Happy Friday, Bulletin readers. In today’s briefing: More details emerge on the double shooting at a Kentucky Kroger. Catholic bishops endorse a gun reform initiative. And the fatal shooting of an unarmed man in Idaho puts one of the country’s newest “stand your ground” laws to the test.
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WHAT TO KNOW TODAY
“Gun neutral” movies and TV shows will offset onscreen guns by paying for the destruction of real-world firearms. The new initiative from the women-led production company Level Forward is an attempt to reckon with Hollywood’s frequent glamorization of guns and gun violence while preserving filmmakers’ and writers’ creative freedom. For participating productions, every prop gun appearing in the final cut will pay for the destruction of 10 unused guns collected through buybacks or otherwise currently out of circulation. The founders point to research by the Annenberg Public Policy Center that shows that, over the past 20 years, depictions of gun violence in PG-13 movies has increased faster than the number of onscreen shootings in R-rated films.
The suspect in the shooting at a Kentucky supermarket has a history of domestic abuse. Court records also show a history of racist threats and mental illness. The 51-year-old was barred from gun ownership because of a domestic assault conviction, and on multiple occasions, judges have ordered him disarmed. Local law enforcement say they are investigating how he nonetheless acquired the firearm he used to kill two people during a rampage at a Kroger grocery store in the Louisville suburb of Jeffersontown on Wednesday.
Meanwhile, the victims have been identified. Maurice E. Stallard, 69, was killed while shopping for poster board with his 12-year-old grandson. He was the father of Kellie Watson, the chief racial equity officer for the mayor of Louisville. Also killed was 67-year-old Vicki Lee Jones. Both of the victims were black, and the gunman reportedly tried to enter a predominantly black church just before the attack.
New Jersey designated its own gun violence research center. On Wednesday, Governor Phil Murphy announced that Rutgers University will serve as New Jersey’s Center on Gun Violence Research. Its purpose is to study data on gun violence and establish prevention strategies “to fill the knowledge gap left by the federal government’s inaction and the gun industry’s obstruction,” Murphy said.
A substitute teacher in Florida was arrested after dropping a loaded gun on a school playground. A parent told reporters that the 31-year-old man was helping children do cartwheels on an elementary school playground in Largo, Florida, when a gun loaded with 19 rounds of ammunition fell out of his waistband. No one was injured, and the man was taken into custody. He is facing a charge of bringing a concealed weapon on a school campus.
While civilian guns are banned in Florida’s K-12 schools, the state has a “pre-school loophole.” Florida’s concealed-carry law excludes elementary and high schools from the places where people with concealed carry permits can bring their weapons, but not pre-schools. Six years ago, a bill that would have prohibited guns in any childcare facility was quashed.
Catholic leaders in Washington State have come out in support of a gun safety initiative. In a statement last week, the Catholic bishops of Washington State endorsed Initiative 1639, a ballot measure that would strengthen background checks, extend waiting periods and age limits for semiautomatic weapons, and institute training and storage requirements. The bishops wrote that church teaching on the sacredness of human life “demands that the Catholic Church engage in solutions to help prevent” gun violence.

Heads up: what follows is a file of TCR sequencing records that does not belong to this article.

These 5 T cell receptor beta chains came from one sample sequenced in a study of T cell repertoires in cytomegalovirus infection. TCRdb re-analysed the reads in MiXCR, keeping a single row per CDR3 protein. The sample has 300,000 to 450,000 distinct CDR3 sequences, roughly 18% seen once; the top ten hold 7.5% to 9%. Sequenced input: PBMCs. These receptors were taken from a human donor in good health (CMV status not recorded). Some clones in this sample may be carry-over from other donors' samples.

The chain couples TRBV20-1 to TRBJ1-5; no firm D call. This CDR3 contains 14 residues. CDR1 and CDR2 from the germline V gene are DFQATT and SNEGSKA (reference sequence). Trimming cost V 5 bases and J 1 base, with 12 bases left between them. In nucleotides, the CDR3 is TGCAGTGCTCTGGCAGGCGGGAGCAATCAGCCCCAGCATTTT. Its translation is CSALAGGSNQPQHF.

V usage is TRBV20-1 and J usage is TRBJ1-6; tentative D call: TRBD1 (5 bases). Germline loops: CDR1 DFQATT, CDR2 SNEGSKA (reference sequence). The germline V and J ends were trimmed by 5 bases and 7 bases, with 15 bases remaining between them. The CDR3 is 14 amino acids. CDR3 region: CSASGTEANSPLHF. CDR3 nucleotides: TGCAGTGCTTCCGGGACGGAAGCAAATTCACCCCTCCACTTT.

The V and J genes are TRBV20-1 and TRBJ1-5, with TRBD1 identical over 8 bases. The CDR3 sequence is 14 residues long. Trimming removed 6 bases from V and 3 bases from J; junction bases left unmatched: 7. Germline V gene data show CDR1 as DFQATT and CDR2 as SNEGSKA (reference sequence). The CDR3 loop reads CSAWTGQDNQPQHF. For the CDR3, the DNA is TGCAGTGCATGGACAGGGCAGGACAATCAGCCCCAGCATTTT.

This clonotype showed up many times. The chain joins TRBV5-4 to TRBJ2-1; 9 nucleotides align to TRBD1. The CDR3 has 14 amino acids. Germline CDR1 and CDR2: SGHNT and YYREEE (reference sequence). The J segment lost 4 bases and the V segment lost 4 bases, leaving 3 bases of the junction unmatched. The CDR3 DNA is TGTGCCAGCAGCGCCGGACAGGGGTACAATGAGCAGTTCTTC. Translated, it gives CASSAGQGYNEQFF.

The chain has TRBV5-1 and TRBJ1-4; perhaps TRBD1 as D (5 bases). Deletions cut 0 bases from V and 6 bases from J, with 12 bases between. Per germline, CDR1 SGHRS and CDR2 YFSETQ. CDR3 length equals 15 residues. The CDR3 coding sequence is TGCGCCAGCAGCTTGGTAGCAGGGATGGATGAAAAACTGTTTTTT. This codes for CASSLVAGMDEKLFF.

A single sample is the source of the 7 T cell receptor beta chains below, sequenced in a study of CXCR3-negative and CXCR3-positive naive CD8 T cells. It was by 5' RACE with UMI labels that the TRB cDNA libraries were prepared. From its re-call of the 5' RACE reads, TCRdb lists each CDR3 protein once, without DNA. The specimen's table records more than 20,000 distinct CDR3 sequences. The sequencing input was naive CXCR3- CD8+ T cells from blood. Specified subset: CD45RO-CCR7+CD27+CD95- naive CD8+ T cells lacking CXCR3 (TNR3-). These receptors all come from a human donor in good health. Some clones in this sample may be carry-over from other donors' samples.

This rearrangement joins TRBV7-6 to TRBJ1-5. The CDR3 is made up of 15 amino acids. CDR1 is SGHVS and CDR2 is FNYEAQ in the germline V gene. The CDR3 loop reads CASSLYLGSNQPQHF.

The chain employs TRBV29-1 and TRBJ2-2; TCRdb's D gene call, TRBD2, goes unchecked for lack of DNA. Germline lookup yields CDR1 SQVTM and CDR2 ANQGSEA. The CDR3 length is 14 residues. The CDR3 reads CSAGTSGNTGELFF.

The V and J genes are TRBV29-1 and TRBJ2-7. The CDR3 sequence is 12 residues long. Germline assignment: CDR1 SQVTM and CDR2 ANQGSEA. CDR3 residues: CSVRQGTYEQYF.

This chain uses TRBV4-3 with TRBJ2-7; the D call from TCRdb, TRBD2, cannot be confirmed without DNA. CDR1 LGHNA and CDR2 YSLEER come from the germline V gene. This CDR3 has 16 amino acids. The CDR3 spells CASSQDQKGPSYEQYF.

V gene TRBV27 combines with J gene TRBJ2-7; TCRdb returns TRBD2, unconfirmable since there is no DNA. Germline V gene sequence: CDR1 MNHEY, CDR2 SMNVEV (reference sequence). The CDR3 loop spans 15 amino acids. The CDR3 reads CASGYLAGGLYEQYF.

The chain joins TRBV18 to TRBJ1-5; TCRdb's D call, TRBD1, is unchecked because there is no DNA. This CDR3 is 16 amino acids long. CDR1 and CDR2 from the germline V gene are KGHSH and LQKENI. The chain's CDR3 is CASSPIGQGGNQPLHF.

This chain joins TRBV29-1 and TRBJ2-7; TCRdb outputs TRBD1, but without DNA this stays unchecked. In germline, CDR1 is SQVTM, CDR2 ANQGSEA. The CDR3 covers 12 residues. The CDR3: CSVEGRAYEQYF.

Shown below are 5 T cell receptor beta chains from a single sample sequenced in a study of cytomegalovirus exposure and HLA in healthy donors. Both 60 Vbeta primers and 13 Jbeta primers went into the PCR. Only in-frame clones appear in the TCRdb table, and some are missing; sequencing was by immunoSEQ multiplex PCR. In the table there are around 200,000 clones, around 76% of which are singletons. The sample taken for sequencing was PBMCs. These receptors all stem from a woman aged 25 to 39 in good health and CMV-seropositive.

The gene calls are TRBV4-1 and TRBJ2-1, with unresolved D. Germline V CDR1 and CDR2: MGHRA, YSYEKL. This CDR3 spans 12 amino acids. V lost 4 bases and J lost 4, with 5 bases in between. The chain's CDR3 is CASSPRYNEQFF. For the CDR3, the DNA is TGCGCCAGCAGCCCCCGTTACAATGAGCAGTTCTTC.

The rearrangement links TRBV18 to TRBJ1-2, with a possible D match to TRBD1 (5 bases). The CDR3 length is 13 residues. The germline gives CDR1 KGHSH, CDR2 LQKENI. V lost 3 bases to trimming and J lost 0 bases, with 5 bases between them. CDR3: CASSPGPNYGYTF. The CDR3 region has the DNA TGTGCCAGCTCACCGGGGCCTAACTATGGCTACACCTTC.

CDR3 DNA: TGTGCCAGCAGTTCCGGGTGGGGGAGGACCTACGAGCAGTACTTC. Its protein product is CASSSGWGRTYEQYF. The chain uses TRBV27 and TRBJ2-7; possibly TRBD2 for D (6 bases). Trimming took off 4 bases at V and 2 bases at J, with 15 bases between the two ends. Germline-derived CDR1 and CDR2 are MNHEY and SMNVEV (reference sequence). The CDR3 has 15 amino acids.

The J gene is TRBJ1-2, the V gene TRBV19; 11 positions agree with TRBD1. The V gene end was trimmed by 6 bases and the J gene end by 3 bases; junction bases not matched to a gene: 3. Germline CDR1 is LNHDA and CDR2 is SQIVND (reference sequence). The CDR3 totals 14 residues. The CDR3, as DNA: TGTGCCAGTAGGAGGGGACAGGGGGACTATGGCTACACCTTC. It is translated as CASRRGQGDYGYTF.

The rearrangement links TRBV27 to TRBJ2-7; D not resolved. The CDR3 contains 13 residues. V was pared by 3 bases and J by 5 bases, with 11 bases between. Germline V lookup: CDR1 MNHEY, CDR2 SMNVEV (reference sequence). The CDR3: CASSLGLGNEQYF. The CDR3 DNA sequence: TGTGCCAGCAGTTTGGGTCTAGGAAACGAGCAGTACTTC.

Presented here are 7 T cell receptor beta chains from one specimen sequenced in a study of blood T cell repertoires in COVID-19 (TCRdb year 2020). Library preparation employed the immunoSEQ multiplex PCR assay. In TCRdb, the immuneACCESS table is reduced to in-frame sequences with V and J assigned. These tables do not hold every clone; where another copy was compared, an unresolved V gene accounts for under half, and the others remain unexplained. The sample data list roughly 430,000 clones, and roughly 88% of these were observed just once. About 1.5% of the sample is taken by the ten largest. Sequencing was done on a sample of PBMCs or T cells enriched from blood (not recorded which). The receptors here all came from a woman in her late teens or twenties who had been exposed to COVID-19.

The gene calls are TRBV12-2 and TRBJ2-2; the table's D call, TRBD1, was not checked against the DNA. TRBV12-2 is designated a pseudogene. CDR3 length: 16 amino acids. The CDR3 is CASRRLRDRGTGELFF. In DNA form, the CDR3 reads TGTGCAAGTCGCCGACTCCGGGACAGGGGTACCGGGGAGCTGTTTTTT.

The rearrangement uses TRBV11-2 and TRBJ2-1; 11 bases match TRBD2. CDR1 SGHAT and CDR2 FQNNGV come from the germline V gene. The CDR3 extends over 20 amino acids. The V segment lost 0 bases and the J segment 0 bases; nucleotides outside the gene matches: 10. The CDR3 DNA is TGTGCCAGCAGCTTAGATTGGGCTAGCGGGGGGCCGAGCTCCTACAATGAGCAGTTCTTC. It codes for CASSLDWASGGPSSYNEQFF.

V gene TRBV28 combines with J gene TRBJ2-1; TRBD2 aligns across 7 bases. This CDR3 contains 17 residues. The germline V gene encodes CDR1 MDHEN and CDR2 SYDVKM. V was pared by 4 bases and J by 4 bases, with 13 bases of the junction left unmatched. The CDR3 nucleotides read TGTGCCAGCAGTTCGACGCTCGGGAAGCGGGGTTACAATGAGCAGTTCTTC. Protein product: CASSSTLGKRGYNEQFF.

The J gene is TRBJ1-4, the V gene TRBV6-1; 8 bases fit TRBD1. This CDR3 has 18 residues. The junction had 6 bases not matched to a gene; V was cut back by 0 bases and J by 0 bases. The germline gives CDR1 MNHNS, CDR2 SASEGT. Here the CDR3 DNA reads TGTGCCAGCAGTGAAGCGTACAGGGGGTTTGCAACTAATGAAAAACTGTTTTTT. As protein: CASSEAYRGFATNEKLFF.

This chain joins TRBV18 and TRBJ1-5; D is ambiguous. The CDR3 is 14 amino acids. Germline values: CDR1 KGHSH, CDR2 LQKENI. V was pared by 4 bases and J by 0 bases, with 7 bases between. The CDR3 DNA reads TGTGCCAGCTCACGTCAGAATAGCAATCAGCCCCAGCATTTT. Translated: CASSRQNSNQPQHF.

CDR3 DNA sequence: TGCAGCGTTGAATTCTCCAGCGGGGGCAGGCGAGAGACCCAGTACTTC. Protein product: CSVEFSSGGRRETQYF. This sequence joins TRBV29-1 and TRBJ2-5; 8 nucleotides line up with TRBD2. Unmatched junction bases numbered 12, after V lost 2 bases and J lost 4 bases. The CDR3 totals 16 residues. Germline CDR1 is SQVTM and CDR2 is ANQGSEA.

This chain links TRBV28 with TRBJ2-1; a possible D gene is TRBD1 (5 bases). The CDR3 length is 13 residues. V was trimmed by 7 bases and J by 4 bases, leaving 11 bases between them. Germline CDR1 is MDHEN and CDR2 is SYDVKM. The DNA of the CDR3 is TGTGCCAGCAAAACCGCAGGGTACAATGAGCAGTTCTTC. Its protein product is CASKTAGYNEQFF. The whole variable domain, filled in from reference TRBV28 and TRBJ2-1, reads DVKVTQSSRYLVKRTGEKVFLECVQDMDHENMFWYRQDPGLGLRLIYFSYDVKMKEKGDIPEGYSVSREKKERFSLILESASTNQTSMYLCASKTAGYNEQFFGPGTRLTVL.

Idaho’s new “stand your ground” law is put to the test. The attorney for a man who fatally shot an unarmed man on his property on Saturday night says he acted in self-defense. His case is built on the state’s new “stand your ground” law, which was enacted earlier this year and allows the use of lethal force in defense of personal property.
TIME interviewed 245 people for an epic cover story on guns in America. The project, in collaboration with the artist JR, brought together people from across the political spectrum to share their views on gun violence and the Second Amendment. The magazine heard from activists, police officers, hunters, parents, and students from three American cities. For some of the participants, guns are a symbol of tradition and family. For others, they represent death and fear. The interactive mural that JR and the TIME staff created from this panoply of American viewpoints on firearms is worth checking out:
ONE LAST THING
Our reporting on the CDC’s unreliable gun injury estimates stirs a new call for better data. An editorial from Bloomberg Opinion calls for more consistent reporting of firearm-related injuries, emphasizing the importance of such data to public safety. As an analysis of Centers for Disease Control and Prevention’s gun injury estimates by The Trace and FiveThirtyEight found, the agency’s numbers are out of step with figures from other public health and criminal justice databases, and methodological issues mean the CDC has more confidence in its projections of BB gun injuries than it does injuries from real firearms. The discrepancy has serious implications for the public’s understanding of gun violence. Reducing gun violence “requires investigating the precise ways in which guns are used to injure or kill people,” the editorial reads. “But high-quality research can’t happen without high-quality data.”